Phillip Froggatt tells ITV News Central how Derby City Council's "Stay Warm and Healthy" campaign helped his mother Margaret. Housing officers found she had no heating or hot water at her home. The team have since put an emergency heating system in place, as well as ordering a new boiler.
Safia Iqbal from Derby City Council explains what the "Stay Warm and Healthy Campaign" is all about.
Following on from the launch of the 'Stay Warm and Healthy in Derby' project, where Derby City Council are working in unison with AgeUK and the NHS, Gedling Borough Council in Nottingham has come forward with a similar scheme of its own.
A free oil-filled radiator service is being offered there to people most in need.
Part of Nottingham City Council's 'Keep Warm this Winter' campaign, the scheme aims to help elderly people, along with the disabled, those with long-term health issues and low-income families.
Last winter there were 31,000 deaths in the UK linked to cold weather. With the cold snap approaching, Derby's 'Stay Warm and Healthy' campaign, looks to raise people's awareness of vulnerable friends, relatives and neighbours.
Here's a few tips on how to keep warm and stay safe through the winter weeks and months. Experts say the elderly, in-particular, are far less likely to need hospital admissions if they get the right support.
Keeping your home warm and looking after yourself:
- Draw your curtains at dusk and keep your doors closed to block out draughts.
- Keep windows and internal doors closed to keep heat inside.
- Have your heating system serviced and your chimney swept.
- Food is a vital source of energy; eat well to keep your body warm.
- Layer your clothing, rather than one thick item.
- Heat is lost through the head and neck, so wear a hat and scarf even indoors.
- Use a hot-water bottle or electric blanket to keep warm whilst sleeping.
- Stock up on cold and flu medicines.
- Find out if you are eligible for the flu jab.
Elderly patients are more likely to end up back in hospital if they do not receive the right support when they go home.
The Royal Voluntary Service found that patients in Leicestershire who were helped by volunteers were significantly less likely to be readmitted.
Additional help is being offered to vulnerable people this winter in Derby.
The 'Stay Warm and Healthy in Derby' campaign will start today giving advice to people who are elderly, disabled or pregnant.
The city council is also urging people to check on friends, relatives and neighbours.
Forcing people to pay for parking via a mobile phone has been described as discriminatory towards older people. Under new plans by Nottingham City Council drivers will only be able to pay by mobile phone in three new parking pay-zones.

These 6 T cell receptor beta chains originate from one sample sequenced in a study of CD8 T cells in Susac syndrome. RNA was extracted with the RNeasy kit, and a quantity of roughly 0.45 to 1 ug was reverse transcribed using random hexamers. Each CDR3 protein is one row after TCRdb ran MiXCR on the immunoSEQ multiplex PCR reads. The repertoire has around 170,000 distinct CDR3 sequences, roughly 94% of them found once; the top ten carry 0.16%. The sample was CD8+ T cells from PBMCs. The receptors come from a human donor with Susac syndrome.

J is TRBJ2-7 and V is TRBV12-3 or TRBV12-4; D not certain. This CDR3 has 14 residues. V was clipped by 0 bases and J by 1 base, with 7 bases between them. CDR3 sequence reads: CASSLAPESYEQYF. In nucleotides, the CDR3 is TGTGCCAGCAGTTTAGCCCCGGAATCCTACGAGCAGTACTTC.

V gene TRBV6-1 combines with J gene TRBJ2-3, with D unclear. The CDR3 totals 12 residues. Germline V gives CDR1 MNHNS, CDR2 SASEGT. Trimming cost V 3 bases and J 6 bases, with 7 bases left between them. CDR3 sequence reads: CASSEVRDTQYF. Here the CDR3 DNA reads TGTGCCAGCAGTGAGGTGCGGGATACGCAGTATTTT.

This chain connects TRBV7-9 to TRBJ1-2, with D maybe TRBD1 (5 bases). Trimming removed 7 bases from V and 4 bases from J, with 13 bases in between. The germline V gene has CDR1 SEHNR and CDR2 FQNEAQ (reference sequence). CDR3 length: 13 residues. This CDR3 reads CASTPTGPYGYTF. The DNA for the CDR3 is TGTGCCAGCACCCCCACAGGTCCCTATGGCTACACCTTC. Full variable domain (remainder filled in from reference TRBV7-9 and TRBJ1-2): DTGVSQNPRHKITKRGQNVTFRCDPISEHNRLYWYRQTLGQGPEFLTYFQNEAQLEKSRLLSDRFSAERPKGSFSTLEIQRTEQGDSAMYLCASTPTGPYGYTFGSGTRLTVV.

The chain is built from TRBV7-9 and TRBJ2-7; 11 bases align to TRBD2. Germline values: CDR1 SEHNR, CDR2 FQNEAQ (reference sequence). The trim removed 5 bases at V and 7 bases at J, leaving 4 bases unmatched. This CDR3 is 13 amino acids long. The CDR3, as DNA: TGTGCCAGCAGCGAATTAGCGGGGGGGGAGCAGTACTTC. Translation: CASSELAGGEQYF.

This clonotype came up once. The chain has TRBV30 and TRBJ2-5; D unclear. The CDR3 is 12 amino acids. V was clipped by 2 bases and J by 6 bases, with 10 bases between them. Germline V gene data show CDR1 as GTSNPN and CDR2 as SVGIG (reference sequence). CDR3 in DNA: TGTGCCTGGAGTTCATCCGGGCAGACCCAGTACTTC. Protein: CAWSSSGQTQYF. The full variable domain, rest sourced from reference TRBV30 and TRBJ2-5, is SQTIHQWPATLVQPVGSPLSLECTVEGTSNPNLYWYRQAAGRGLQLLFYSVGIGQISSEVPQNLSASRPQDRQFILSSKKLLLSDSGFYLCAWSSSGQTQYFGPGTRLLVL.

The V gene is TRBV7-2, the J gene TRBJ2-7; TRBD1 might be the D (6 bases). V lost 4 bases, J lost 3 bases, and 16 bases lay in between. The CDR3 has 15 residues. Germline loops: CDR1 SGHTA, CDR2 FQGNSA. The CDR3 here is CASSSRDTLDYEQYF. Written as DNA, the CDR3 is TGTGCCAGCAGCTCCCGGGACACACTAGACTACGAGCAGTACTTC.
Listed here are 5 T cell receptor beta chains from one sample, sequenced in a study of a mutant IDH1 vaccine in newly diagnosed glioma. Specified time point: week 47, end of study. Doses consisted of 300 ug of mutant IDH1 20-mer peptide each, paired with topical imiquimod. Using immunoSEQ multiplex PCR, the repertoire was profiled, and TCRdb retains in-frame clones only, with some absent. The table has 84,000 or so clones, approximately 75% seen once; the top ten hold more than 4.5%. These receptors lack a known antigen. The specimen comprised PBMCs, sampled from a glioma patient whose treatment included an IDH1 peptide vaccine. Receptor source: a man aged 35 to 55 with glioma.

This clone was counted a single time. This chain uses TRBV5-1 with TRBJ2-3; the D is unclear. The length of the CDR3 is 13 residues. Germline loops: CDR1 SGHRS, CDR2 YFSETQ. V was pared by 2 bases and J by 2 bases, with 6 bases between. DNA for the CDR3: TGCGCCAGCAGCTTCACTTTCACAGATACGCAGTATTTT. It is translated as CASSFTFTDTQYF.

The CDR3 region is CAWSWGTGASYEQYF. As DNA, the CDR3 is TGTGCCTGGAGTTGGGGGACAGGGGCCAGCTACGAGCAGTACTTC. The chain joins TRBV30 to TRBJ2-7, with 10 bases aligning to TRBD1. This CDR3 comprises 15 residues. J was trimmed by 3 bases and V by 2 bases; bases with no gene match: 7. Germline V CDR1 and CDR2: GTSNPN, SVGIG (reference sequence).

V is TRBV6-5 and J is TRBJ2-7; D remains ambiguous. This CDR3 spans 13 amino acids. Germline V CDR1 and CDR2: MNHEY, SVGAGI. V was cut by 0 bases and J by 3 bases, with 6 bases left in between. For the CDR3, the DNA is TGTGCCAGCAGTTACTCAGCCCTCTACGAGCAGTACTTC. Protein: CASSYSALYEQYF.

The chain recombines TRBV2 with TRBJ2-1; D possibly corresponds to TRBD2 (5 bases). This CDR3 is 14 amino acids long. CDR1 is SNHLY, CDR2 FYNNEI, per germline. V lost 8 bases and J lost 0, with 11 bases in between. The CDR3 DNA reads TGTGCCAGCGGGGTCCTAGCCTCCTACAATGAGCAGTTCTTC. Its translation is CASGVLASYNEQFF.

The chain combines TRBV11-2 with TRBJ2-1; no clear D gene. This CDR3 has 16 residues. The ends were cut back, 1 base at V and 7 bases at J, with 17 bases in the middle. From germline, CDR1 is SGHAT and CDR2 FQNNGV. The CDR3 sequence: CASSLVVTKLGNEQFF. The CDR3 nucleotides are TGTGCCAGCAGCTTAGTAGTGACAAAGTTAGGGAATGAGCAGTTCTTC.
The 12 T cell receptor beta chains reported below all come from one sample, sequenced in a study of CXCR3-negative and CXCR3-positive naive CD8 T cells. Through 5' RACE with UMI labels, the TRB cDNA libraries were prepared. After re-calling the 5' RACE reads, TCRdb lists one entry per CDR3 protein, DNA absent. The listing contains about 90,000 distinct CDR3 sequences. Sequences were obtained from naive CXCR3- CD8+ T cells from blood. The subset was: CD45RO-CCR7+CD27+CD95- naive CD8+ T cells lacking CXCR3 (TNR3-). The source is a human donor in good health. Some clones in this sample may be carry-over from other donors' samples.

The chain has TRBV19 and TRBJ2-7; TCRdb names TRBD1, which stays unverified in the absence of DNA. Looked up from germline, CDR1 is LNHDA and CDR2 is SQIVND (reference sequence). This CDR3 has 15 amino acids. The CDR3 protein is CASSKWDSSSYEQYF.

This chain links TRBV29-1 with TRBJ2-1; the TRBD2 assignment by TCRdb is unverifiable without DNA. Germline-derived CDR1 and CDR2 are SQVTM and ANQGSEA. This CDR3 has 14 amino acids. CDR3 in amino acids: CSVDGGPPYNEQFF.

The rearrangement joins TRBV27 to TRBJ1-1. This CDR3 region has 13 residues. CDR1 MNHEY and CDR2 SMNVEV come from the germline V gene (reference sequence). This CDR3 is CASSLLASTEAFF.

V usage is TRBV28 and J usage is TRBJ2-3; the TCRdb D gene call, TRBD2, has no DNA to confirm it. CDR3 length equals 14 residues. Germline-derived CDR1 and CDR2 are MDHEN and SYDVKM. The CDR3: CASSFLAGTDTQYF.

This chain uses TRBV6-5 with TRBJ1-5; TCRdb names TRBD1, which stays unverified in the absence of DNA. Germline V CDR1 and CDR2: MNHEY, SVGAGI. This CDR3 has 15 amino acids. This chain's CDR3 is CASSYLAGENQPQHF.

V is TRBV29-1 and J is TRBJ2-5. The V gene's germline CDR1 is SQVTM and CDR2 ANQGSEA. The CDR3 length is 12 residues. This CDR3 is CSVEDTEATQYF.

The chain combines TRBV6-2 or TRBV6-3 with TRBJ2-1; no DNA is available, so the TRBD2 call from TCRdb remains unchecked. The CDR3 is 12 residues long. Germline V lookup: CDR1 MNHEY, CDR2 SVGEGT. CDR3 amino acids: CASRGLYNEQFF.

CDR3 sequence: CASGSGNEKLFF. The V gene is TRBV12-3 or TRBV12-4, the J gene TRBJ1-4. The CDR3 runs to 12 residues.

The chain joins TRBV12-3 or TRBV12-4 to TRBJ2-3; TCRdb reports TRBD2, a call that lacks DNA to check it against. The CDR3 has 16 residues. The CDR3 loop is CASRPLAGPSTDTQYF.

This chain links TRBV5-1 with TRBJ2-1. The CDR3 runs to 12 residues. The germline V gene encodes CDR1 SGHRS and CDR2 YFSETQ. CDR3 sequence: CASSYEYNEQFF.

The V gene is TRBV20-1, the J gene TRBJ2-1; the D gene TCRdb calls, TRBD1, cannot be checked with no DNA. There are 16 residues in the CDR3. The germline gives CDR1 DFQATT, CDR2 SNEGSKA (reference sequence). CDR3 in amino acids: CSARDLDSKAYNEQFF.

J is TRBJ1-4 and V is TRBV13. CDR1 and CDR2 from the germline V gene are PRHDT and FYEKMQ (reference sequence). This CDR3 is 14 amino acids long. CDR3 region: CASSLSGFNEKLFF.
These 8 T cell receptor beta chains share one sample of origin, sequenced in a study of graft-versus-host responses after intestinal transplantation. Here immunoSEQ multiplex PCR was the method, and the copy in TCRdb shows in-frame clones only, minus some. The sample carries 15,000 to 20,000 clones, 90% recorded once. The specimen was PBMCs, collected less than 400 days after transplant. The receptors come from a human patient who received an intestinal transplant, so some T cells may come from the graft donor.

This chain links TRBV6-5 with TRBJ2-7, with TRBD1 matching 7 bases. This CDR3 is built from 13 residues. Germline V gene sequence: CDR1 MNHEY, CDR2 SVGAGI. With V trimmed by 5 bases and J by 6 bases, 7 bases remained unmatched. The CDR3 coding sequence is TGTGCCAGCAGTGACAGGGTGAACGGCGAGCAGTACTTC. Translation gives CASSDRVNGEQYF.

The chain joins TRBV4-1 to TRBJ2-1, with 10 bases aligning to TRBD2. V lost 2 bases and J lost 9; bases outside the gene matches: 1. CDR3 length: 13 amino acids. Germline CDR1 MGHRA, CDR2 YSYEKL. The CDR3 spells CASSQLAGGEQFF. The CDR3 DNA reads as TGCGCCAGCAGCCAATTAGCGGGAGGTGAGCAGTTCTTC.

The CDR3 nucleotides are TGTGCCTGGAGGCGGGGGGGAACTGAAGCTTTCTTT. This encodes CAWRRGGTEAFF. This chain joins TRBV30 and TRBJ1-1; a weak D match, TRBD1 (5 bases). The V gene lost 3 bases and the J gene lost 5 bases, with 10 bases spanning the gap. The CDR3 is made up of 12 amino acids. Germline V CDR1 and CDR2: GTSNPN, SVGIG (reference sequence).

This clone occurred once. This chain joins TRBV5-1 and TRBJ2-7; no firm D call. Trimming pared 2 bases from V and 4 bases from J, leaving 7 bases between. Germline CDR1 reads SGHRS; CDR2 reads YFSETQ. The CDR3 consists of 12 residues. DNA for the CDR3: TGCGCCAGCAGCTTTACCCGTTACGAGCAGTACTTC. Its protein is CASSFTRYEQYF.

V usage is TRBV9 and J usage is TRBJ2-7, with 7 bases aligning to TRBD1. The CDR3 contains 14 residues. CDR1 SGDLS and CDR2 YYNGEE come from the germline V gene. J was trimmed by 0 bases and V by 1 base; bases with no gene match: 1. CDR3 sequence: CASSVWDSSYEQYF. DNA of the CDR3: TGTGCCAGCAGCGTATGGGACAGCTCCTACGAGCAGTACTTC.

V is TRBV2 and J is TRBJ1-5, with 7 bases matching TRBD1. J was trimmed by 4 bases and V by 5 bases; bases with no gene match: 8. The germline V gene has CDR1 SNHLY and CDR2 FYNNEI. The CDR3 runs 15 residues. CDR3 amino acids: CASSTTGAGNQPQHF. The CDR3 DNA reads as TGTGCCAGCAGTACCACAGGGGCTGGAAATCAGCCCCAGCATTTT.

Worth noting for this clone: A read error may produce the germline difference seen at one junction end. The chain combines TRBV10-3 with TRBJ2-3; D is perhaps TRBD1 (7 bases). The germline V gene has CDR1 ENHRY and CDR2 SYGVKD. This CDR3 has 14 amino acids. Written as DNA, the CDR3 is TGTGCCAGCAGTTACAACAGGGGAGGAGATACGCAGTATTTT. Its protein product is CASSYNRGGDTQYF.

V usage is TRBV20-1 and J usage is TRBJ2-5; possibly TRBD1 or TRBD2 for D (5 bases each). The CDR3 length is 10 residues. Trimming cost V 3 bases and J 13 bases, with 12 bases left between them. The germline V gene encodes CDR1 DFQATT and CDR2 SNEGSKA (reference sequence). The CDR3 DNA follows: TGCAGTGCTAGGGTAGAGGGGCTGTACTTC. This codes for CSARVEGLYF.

The Nottingham Elders' Forum says it is no good for people who do not regularly use mobiles or who pay with credit and debit cards.
Michael Sibert reports.
Nottingham City Council's plan to introduce a method where people pay for parking using their mobile phone have been criticised by a forum for older people.
The Council say the pay method has been a success around the country.
But Glenise Martin from the Nottingham Elders' Forum has described the proposal as 'disgusting'.
Nottingham City Council have defended plans to introduce a system to pay for parking by mobile phone, arguing it is used successfully around the country.
The proposals have been criticised by the Nottingham Elders' Forum as 'discriminatory' towards older people.
– Nottingham City Council spokesperson
The pay by phone system we are proposing is used extensively with great success throughout the country.
However if there are concerns, we are currently consulting on this proposal and will happily listen to what people have to say.
It's also important to note that residents and visitors of residents in these areas will not have to pay any charges at all.
The Nottingham Elders' Forum have described Council plans to introduce methods to pay for parking by mobile phone as 'disgusting'.
Nottingham City Council is consulting about the proposals and argues the payment system is used successfully around the country.
– Glenise Martin, secretary of the Nottingham Elders' Forum
I think it is disgusting, particularly in a city that is supposed to be age friendly.
Many older people out there don't have mobile phones. Others don't have cards as they are worried about getting into debt.
So what are they meant to do?
They are only bringing it in three streets at first, but I'm sure they will eventually roll it out even further.